The retreat of her grief left her exposed to exhaustion. Numbly she nodded. "Poker. A little. In the Academy. I wasn't good at it."

Apparently she'd given him some kind of permission. He seated himself, picked up a mug of coffee, and said, casually, "It's interesting how games endure. Chess, for example. And poker--as a species, we've been playing poker practically forever. And then there's bridge. I've seen gaming encyclopedias that don't even mention whist--which is where bridge came from--but back when I worked for InterTech we used to play bridge for days. Orn was particularly good at it.

"Bridge and poker." Vector let out a nostalgic sigh. "The only time life is ever pure is when you're playing games like that. That's because they're closed systems. The cards, and the rules--and the ontological implications--are finite.

"But of course poker isn't really a card game. It's a game of people. The cards are just a tool for playing your opponents. That may be why you weren't good at it. Bridge comes much closer to direct problem-solving--the extrapolation of discrete logical permutations. You can't ignore who your opponents are, naturally, but you win with your mind more than your guts.

"You're trying to win this one with your guts, Morn. You need to use your mind."

Morn drank more coffee. She didn't say anything: she didn't have anything to say. Instead she concentrated on the pain in her throat.

"WE have a maxim in bridge," he continued. "If you need a particular card to be in a certain place, assume it is. If you need a particular distribution of the cards, assume it exists. Plan the rest of your strategy as if you have a right to be sure of that one assumption.

"It doesn't always work, of course. In fact, you can play for days without it working once. But that's not the point. The point is, if your assumption is false you were going to fail anyway. That assumption represents the one thing you have to have in order tp succeed. so you might as well count on it. Without it, there's nothing you can do except shrug and go on to the next hand."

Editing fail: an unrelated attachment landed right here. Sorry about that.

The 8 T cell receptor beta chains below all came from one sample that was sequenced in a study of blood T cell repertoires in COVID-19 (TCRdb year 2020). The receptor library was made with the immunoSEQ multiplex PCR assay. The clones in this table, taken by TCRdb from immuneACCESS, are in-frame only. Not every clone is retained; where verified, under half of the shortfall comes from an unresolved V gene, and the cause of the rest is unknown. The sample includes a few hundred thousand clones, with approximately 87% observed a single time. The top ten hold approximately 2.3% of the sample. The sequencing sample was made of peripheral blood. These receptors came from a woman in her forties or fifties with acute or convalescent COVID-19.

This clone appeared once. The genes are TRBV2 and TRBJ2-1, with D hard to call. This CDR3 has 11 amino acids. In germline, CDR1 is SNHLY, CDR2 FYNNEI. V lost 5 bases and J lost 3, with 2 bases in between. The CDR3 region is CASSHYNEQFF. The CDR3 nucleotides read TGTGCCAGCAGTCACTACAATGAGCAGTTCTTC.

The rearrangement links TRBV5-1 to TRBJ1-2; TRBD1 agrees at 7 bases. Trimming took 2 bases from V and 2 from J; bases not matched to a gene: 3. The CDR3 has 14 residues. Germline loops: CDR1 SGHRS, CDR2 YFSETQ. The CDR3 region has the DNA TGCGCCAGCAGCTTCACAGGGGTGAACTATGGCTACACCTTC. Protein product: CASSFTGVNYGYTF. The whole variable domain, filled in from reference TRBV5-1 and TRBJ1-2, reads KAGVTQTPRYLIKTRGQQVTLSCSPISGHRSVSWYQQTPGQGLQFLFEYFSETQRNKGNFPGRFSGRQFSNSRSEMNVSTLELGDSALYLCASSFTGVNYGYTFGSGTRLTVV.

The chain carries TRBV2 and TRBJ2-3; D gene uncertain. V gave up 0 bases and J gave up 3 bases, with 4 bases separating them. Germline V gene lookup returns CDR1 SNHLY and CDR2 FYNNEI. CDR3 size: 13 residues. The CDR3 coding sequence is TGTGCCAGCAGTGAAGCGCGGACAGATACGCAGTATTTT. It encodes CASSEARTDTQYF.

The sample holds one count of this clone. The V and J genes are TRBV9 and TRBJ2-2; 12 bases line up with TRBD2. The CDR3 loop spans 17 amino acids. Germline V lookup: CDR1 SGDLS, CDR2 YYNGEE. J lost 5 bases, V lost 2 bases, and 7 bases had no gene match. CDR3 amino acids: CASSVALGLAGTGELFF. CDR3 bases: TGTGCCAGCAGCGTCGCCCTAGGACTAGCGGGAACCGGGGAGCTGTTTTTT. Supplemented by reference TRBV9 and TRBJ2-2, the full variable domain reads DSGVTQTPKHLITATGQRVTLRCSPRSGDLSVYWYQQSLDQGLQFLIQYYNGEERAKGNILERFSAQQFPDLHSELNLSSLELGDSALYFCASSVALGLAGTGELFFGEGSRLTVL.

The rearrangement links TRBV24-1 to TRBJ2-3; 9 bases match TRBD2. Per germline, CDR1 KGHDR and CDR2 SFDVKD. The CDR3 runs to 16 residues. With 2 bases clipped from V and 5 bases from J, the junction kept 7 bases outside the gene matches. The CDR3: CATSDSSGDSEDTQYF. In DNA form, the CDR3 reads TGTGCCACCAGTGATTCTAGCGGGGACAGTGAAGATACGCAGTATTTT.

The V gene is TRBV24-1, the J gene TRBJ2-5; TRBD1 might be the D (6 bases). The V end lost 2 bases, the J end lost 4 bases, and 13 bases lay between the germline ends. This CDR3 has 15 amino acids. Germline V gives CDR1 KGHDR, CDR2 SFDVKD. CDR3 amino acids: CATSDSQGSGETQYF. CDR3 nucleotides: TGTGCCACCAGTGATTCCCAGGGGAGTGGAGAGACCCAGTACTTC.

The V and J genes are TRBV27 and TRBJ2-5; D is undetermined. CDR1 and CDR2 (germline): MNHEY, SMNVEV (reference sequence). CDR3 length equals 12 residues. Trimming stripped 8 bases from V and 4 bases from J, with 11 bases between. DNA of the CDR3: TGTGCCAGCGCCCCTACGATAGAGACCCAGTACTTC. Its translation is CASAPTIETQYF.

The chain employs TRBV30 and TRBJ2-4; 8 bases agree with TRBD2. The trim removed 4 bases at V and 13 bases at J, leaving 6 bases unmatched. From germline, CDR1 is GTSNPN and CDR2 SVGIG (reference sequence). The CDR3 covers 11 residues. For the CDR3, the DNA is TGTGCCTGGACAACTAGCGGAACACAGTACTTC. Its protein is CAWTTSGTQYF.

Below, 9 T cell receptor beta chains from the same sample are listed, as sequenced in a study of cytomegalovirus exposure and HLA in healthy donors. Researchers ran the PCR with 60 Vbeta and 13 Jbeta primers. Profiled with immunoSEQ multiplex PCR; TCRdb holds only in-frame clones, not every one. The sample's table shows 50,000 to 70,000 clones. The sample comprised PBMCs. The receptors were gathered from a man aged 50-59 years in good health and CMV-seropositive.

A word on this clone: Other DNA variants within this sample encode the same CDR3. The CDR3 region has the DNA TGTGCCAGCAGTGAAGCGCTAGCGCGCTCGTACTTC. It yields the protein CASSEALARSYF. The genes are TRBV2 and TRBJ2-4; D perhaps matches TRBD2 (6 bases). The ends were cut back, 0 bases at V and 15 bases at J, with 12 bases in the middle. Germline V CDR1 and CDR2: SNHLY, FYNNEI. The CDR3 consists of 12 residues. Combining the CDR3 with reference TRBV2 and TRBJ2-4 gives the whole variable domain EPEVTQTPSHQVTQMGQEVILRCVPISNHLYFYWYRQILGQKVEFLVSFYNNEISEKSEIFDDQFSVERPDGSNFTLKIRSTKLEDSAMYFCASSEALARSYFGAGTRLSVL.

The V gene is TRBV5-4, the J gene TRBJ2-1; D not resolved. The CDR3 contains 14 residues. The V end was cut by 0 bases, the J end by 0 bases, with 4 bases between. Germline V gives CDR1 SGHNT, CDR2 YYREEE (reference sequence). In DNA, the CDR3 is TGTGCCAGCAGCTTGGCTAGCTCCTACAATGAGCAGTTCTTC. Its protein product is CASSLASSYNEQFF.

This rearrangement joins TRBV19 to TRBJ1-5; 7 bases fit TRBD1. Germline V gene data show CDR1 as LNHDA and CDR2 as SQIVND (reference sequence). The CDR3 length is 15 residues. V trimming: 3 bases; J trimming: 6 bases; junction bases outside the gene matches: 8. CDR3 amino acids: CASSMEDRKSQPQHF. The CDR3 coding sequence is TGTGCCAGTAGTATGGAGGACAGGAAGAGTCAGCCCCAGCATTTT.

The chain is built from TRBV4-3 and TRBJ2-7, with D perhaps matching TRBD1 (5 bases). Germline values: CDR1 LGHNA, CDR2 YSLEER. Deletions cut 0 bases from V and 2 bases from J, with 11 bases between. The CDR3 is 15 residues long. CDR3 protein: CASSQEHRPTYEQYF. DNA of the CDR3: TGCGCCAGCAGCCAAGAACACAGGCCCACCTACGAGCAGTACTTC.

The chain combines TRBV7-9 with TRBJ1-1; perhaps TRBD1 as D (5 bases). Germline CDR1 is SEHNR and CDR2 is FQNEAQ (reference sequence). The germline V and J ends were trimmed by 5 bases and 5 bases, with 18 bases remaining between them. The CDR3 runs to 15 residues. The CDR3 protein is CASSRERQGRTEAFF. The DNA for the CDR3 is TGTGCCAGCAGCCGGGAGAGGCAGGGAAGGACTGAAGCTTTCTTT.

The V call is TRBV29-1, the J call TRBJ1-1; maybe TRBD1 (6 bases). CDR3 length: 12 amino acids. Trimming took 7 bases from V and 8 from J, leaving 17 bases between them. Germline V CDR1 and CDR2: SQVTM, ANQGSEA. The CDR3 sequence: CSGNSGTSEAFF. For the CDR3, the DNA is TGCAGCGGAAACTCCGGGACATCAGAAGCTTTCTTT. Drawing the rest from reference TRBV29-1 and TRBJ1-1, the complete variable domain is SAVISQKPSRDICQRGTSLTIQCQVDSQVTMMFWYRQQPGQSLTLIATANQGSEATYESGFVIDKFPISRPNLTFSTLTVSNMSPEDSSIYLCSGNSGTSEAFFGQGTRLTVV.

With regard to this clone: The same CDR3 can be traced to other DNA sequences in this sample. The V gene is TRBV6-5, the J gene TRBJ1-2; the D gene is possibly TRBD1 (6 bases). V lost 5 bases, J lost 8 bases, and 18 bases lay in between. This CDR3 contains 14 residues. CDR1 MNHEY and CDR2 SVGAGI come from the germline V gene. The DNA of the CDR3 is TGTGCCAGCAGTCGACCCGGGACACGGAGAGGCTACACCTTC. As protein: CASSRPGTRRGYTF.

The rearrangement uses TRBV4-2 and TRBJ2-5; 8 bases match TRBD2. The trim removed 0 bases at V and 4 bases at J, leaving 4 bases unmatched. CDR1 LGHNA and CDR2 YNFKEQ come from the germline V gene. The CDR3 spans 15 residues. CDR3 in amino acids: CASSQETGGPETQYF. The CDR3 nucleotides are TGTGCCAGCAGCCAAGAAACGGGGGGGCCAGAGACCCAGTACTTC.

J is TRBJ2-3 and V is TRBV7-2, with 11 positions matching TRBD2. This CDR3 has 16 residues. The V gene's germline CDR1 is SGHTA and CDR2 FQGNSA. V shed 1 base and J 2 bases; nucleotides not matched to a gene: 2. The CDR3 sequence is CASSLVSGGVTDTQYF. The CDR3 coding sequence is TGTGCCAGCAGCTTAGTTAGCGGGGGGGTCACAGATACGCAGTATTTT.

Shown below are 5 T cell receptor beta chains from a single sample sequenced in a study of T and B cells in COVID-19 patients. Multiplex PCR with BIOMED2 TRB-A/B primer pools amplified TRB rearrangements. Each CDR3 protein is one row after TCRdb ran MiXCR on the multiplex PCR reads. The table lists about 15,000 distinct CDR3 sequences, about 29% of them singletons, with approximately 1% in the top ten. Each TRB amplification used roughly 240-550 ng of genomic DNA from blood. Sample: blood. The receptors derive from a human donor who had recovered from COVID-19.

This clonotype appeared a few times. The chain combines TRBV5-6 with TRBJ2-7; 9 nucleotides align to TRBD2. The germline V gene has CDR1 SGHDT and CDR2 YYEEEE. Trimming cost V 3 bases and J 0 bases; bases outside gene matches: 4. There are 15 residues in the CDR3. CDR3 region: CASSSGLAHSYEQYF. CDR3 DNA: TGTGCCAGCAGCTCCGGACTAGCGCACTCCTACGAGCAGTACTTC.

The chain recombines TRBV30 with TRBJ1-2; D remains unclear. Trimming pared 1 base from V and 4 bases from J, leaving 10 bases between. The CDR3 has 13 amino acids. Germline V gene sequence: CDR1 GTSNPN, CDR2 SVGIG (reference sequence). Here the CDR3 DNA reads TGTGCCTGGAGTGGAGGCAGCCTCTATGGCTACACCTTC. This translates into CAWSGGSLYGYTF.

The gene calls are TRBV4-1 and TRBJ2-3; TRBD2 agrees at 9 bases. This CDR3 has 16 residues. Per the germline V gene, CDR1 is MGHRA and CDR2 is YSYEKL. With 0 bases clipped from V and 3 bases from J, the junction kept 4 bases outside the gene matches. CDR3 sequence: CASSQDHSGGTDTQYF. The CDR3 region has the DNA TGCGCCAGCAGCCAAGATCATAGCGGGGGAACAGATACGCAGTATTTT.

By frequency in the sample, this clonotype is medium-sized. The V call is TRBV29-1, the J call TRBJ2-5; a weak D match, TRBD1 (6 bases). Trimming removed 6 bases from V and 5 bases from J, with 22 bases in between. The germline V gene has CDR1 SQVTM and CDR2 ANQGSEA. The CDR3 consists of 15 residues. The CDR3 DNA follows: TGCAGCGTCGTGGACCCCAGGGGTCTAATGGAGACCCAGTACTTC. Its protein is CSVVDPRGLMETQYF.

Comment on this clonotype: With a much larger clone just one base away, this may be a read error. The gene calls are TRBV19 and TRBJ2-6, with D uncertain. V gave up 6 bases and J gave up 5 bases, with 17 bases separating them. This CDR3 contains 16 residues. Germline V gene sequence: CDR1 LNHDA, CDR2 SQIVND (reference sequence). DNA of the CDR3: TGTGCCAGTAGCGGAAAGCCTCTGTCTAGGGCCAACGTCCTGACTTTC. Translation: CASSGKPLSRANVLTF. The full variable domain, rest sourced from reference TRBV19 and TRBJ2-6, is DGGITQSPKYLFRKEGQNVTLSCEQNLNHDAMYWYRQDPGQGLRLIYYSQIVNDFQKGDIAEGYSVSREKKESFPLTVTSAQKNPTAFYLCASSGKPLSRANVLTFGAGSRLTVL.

I've enjoyed card games many times in the past, so Vector's odd little "pep talk" with Morn manages to spark interest in me, simply because it conjures up some entertaining personal memories of poker games (I've never played bridge, though.) Vector's words manage to conjure up a spark of interest in Morn, as well, as she resists the temptation to reach into her pocket, turn off the zone implant, and just fall deeply asleep.

[more to come]
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Cord Hurn
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PostPosted: Thu Nov 08, 2018 5:11 am    Post subject: Forbidden Knowledge 13 - Chapter 9 Reply with quote

Quote:
The electrical coercion in her brain seemed unable to master her fatigue. Nevertheless it reduced her numbness a bit. She cleared her throat and mumbled thinly, "Whose watch is this? I don't even know what day it is."

Vector consulted a chronometer built into the food-vend. "Liete's on for another hour. Then it's Nick's turn." He hesitated momentarily before adding, "You missed your last watch, but Nick told Mikka to let you stay with what you were doing. He may treat you like shit, but he's counting on you."

Treat you like shit. That touched a sore place in her. A small sting of anger spread outward from the contact. The effect of the zone implant grew stronger. Nick did indeed treat her like shit. She had every intention of making him pay blood for the privilege.


Well, I certainly can't blame Morn for being distracted by anger, due to her abuse from Nick and her general tiredness. But she rallies to grasp Vector's point that she should assume there's something she can do to neutralize Orn's ship-crippling virus. She tells Vector that she needs to speak with data first Mackern.

Quote:
Vector shrugged. Lifting himself stiffly to his feet, he moved to the intercom.

"With your permission, Nick," he told the intercom. "Morn wants to talk to Sib Mackern. She says she needs him."

Obliquely Morn realized that she'd never heard Mackern's first name before.

Nick's voice came back: "Where?"

"In the galley."

"I'll send him." The intercom clicked off.

The data first arrived only a minute or two after Vector sat down again. He must have been somewhere nearby when he received Nick's orders.

"You wanted to talk to me?" he asked Morn. The idea appeared to aggravate his uncertainty. Whatever he used instead of self-confidence to keep him going was as nearly invisible as his pale mustache.